There’s a bit of a rumble in the writing community right now over an app called “Clean Reader,” and rightfully so. This app is designed to “prevent swear words from appearing on your screen,” while reading e-books. They promote it by saying, “you decide how books should appear,” which, as a writer, is pretty alarming. As you’ll see in my letter to them below, word choice is a huge part of writing. Using the wrong word can weaken what you’re trying to do, or change it completely. Since we’re dealing with swearing, say you have a character who never swears, and then at one point in the story this character is made so angry by someone that he or she yells, “damn you to hell!” That would illustrate how far this character had been pushed. However, a third party coming in and changing this to “Darn you to heck!” has now completely altered the intention of that line. Not only that, they have done so without the permission of the author, as they do not notify writers if their books are included on the list of books this app can provide. According to one of the articles that they link to on the Clean Reader site, the owners make a commission on any books they sell through the app too. This is super shady.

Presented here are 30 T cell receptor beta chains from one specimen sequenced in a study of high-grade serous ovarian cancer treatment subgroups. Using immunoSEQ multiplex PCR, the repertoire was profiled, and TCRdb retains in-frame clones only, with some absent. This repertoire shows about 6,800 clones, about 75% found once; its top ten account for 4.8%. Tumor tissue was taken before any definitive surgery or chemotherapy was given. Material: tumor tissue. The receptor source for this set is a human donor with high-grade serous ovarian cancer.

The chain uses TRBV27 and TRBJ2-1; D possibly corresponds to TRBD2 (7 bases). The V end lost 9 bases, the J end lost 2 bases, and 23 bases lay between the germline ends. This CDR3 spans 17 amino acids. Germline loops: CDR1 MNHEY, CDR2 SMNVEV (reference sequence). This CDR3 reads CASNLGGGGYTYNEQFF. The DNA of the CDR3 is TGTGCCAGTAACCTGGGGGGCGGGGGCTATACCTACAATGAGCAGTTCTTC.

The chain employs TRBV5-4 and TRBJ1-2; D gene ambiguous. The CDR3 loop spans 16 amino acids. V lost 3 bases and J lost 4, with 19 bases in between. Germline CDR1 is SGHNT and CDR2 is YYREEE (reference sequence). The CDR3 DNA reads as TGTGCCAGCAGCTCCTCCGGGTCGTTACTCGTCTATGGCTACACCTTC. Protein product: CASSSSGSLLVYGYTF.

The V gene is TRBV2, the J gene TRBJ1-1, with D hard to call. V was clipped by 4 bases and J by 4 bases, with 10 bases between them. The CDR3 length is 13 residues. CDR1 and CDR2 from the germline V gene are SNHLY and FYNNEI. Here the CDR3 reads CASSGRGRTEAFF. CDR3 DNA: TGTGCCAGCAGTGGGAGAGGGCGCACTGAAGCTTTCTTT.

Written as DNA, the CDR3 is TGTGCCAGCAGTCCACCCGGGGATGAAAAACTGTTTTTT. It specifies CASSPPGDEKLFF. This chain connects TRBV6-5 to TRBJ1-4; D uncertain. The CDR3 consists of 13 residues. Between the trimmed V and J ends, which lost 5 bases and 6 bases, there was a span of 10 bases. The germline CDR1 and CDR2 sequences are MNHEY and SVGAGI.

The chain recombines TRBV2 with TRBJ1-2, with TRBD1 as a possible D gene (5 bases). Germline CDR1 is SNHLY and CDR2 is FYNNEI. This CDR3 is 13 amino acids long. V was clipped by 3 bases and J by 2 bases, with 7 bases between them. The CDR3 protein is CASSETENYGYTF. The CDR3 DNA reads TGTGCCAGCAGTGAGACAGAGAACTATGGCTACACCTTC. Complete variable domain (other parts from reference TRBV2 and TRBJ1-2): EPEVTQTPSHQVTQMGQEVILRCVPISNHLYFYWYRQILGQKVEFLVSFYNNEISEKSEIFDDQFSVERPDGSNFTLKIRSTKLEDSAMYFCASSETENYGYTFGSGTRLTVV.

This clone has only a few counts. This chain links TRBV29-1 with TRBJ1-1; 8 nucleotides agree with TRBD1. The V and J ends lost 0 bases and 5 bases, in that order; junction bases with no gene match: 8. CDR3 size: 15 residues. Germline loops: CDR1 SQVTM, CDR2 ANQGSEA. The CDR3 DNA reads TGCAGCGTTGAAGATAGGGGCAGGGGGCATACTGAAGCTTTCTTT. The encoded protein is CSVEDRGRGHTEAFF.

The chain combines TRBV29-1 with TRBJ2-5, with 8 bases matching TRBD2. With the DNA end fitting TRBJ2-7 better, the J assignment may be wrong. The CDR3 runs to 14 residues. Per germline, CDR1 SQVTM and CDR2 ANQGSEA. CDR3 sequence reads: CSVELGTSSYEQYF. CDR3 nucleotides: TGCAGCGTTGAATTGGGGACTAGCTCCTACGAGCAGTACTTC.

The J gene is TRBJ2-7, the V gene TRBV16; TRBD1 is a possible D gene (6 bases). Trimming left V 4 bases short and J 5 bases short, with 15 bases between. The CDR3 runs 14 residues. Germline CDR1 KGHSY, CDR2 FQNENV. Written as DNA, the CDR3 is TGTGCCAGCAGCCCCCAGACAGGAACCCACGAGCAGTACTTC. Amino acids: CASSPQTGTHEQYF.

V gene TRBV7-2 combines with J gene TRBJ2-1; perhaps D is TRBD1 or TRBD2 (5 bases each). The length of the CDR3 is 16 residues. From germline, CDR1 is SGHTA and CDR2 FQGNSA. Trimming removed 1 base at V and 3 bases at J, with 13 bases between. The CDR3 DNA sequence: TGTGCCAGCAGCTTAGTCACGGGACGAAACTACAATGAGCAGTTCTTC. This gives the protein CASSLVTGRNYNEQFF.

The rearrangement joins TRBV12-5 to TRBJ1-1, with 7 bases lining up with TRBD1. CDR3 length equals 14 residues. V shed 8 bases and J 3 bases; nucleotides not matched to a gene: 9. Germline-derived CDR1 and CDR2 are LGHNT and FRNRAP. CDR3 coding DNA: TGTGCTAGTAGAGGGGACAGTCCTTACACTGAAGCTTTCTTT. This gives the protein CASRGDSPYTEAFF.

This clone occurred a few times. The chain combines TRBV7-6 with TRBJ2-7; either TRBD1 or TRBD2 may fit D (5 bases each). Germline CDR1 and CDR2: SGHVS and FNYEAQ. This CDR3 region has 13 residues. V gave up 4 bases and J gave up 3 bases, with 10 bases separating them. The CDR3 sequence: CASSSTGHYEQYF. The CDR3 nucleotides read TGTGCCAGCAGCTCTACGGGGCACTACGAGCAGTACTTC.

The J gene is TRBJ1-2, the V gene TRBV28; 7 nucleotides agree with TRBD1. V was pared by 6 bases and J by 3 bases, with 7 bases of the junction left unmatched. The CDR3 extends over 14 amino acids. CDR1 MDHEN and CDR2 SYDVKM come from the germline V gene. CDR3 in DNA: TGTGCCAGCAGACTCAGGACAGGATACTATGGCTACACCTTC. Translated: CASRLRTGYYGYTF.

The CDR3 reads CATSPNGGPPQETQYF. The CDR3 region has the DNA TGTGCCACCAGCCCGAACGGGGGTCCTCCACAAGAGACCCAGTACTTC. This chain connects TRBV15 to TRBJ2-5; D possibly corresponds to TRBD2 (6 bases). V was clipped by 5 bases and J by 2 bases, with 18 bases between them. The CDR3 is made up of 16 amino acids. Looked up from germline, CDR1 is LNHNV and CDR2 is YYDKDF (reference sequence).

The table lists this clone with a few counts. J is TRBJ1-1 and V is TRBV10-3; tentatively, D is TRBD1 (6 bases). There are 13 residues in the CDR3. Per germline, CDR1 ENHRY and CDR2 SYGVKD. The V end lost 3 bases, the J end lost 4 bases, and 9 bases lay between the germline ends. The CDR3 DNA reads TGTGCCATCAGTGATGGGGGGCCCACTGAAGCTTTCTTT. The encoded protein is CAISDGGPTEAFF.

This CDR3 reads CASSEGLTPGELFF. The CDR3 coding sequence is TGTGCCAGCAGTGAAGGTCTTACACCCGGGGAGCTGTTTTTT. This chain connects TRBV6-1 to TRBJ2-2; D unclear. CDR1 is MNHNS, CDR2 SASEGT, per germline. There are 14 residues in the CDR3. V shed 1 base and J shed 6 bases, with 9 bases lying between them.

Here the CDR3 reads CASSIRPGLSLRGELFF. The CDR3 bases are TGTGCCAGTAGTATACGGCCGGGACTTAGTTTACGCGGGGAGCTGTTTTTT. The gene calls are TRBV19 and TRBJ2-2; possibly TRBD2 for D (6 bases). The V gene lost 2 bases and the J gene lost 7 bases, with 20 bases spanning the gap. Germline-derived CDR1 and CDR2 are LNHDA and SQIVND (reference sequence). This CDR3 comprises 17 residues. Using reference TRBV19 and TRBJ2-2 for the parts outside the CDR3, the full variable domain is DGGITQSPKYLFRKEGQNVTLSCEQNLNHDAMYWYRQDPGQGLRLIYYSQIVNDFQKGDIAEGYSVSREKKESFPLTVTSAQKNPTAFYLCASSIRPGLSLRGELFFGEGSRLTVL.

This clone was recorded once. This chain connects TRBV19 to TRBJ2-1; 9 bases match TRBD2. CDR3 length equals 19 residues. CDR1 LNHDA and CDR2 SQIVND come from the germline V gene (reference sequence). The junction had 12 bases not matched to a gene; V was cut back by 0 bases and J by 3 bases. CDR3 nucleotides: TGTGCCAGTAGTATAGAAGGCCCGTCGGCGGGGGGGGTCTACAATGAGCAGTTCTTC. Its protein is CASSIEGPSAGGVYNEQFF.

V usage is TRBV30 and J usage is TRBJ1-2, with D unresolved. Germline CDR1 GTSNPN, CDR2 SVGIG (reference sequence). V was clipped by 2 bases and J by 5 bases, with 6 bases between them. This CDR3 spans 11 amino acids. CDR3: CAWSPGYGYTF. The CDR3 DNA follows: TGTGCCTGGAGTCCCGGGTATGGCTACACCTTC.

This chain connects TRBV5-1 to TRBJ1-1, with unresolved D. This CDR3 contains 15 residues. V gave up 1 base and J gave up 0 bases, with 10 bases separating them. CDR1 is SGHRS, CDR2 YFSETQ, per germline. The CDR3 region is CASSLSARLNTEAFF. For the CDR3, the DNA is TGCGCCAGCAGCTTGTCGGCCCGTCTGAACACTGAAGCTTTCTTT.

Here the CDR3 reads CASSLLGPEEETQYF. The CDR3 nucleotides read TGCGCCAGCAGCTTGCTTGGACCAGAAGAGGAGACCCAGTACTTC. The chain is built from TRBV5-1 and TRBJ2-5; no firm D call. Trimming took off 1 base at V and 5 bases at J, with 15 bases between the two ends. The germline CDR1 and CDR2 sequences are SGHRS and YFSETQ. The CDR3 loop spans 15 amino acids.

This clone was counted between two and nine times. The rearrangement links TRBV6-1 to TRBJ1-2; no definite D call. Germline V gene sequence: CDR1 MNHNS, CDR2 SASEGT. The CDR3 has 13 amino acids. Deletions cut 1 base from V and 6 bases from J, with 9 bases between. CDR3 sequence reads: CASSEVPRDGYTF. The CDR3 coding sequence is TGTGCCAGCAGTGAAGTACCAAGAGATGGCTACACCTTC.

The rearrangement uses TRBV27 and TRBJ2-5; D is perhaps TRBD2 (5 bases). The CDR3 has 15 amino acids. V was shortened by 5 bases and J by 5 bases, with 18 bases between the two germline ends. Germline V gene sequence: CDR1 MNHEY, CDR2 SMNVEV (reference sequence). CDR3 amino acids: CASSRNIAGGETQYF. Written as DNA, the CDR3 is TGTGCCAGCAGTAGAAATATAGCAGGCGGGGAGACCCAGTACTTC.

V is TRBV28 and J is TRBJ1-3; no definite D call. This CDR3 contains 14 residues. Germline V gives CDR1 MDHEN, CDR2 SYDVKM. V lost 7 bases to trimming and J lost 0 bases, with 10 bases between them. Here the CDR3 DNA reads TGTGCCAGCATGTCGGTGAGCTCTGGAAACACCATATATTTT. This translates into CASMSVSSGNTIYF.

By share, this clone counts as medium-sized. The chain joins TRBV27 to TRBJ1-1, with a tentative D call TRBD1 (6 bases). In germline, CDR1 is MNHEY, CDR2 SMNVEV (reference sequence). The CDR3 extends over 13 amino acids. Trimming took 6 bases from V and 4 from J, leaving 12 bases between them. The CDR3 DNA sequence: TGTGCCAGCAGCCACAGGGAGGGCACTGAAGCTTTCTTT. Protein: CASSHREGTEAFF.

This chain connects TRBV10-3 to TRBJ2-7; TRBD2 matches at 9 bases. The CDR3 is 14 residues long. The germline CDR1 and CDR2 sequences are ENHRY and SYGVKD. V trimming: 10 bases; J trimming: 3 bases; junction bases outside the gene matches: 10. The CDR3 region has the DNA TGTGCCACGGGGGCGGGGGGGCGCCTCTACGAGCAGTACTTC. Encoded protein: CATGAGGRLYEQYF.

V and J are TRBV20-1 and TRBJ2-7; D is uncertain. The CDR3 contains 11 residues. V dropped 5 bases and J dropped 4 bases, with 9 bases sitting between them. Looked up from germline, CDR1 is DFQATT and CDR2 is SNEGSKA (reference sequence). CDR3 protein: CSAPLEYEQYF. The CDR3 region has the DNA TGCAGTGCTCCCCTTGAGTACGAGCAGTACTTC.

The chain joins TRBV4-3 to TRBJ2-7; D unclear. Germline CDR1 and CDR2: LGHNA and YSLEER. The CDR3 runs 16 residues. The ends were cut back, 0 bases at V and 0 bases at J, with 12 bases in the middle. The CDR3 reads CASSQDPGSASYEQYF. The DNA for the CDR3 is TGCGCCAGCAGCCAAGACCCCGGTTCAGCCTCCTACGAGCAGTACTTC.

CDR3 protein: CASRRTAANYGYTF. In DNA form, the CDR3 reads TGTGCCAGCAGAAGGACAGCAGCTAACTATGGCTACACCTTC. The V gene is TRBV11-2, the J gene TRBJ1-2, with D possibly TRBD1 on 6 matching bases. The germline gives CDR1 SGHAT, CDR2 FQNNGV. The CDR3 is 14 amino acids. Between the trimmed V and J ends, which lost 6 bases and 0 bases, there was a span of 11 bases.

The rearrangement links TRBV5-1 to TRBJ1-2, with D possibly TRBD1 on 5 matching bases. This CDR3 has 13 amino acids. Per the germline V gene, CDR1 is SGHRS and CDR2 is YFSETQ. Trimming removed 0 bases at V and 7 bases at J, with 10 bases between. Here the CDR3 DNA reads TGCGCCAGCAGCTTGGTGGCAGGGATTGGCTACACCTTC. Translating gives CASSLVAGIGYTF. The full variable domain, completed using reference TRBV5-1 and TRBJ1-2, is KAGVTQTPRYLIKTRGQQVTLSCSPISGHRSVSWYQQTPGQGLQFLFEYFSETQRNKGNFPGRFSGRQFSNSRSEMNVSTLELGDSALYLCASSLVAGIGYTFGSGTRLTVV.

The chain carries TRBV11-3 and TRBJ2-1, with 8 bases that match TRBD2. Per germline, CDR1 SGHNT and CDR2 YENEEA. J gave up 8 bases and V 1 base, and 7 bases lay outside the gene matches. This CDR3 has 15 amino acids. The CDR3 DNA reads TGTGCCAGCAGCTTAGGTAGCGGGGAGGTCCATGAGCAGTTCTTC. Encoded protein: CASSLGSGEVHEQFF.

On the topic of word choices, they say in their FAQ that they have “discussed [the legality of altering book texts on-screen, even if not altering the original files] with several lawyers and they have all agreed that Clean Reader does not violate copyright law because it doesn’t make changes to the file containing the book” That doesn’t fill me with confidence. Did they actually hire these lawyers? I discuss things with people all the time. That’s not the same as paying someone to do due diligence. It’s a strangely casual word choice, and it makes me wonder if they’ve really investigated their legal standing as deeply as they should. If nothing else, it certainly illustrates my point about word choice nicely.